Taking all that in, Tristan flinched. “Right. Yeah, I know. I know, it’s dumb. I just…” He trailed off into a heavy sigh, folding his arms across his stomach while his brow furrowed into a frown. “I spent years with Flick being this… hero to me. I met her when I was still a little kid, and she was awesome. Her and Shiori both. She was brave and strong and… and everything. For years, that was the memory I had of her. Then I came back. I got back to Earth and she was the same girl. Because it was only like a month later for her. She was the same person, and I just… I had a crush on her for awhile. I got over it. But I still always thought that I’d be able to help her when she was in trouble. She helped me get my family together. More than once, actually. She helped get me to Grandpa Nick and being linked to her brought me back to my sister, and she helped bring our mom and dad back. She just… Flick did a lot and I wanted to be there for her when she needed me. I wanted to help her the way she helped me.”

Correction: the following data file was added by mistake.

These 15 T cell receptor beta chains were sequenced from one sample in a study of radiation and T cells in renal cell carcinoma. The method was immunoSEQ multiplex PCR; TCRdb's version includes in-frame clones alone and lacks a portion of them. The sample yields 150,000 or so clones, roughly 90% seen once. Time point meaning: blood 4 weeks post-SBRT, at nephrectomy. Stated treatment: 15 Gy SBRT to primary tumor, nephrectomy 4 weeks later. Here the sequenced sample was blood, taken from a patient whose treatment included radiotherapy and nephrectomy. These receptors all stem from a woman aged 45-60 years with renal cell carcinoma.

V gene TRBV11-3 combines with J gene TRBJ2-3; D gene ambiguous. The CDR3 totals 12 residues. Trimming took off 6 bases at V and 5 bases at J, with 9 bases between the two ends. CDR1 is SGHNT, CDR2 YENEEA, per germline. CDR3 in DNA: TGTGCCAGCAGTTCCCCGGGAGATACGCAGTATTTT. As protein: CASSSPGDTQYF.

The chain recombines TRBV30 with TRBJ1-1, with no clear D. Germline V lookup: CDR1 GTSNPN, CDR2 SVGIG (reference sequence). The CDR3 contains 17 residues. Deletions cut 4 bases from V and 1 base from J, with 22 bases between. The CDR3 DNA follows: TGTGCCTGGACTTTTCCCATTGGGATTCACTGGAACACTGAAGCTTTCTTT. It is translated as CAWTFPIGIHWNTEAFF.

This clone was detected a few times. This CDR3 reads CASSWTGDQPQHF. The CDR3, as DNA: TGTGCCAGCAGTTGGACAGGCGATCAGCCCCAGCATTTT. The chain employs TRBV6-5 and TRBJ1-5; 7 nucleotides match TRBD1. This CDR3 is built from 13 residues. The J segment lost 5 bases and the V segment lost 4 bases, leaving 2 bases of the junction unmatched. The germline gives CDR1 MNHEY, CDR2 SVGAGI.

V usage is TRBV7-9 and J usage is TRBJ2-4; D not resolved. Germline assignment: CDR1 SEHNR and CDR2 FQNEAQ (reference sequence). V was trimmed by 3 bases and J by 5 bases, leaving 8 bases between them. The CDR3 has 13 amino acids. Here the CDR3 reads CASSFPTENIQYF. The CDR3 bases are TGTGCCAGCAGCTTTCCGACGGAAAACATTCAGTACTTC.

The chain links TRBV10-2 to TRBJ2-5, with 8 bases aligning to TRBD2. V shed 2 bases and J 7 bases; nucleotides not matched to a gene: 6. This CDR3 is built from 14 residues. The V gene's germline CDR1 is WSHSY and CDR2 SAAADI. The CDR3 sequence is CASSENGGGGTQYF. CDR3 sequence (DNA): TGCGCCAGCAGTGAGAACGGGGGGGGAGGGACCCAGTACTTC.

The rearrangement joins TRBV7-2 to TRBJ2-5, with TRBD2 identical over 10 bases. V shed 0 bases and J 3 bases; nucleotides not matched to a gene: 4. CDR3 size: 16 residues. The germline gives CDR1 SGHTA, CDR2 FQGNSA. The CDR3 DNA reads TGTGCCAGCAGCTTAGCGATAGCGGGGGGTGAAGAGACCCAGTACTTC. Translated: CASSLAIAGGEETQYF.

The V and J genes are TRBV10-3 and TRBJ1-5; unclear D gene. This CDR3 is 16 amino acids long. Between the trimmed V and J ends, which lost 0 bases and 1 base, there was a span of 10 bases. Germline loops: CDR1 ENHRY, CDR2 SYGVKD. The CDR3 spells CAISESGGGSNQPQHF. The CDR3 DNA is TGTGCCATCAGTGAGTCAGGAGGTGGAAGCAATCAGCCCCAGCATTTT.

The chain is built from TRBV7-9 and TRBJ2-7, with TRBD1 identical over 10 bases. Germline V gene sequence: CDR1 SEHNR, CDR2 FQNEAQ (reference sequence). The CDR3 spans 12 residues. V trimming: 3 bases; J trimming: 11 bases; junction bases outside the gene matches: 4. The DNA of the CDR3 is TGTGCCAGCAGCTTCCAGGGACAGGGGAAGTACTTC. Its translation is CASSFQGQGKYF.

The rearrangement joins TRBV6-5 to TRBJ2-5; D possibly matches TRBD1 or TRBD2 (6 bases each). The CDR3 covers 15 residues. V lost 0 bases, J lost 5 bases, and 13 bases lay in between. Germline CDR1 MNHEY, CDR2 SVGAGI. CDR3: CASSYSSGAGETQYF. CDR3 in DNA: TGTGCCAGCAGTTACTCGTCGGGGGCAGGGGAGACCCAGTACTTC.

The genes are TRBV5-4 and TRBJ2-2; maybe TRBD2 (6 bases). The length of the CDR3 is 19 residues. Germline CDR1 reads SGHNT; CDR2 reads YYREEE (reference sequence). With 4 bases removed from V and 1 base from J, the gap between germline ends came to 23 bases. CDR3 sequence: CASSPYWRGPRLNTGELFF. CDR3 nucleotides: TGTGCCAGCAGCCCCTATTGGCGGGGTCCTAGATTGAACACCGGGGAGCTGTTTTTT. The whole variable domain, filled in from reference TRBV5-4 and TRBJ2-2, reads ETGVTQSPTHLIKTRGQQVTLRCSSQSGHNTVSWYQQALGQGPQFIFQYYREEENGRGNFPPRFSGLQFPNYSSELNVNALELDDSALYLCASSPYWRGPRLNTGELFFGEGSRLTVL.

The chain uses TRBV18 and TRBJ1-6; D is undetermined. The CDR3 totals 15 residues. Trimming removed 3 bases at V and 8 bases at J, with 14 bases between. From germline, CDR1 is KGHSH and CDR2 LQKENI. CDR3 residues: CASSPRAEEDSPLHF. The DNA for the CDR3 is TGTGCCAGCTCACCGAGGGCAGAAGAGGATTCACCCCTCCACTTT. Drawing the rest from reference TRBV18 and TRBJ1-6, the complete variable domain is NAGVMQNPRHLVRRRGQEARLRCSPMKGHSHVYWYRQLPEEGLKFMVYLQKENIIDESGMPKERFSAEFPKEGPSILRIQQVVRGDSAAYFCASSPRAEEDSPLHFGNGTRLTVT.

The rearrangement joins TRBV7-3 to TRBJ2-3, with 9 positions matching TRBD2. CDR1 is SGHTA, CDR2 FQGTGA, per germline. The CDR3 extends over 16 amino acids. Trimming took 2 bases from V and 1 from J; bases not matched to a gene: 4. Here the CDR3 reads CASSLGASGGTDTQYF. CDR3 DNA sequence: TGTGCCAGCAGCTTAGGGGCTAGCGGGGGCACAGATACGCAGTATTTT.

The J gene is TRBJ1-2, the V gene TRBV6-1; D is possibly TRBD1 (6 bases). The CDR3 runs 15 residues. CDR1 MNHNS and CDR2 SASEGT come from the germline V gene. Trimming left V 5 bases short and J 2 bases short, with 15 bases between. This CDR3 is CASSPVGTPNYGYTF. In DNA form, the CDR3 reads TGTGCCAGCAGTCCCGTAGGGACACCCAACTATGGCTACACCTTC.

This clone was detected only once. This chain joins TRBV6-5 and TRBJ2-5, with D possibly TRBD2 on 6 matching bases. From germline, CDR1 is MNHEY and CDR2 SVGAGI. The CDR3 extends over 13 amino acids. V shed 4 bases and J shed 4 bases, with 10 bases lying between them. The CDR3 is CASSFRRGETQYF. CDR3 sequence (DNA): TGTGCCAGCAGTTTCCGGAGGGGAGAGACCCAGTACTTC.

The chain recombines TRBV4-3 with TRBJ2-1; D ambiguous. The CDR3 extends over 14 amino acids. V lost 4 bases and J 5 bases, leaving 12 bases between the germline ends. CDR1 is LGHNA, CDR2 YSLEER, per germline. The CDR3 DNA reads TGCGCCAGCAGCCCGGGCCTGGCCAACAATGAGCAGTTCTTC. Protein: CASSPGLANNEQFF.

“So be there,” Sarah replied simply. “Be there when you can actually help. Be ready to help any way she needs you to. Flick’s not dead. She’ll need help later. So be ready later.”
“Yeah, I…” Tristan hesitated, glancing at her. “You’re pretty smart, you know? I mean, you always were. I just… you’re like… wise. I just–” Interrupting himself with an embarrassed cough, the boy rubbed a hand across his face. “I’m glad I have you to talk to.” The words sounded awkward coming out of his mouth, as if he wanted to say one thing, but wasn’t sure how, so he said that instead.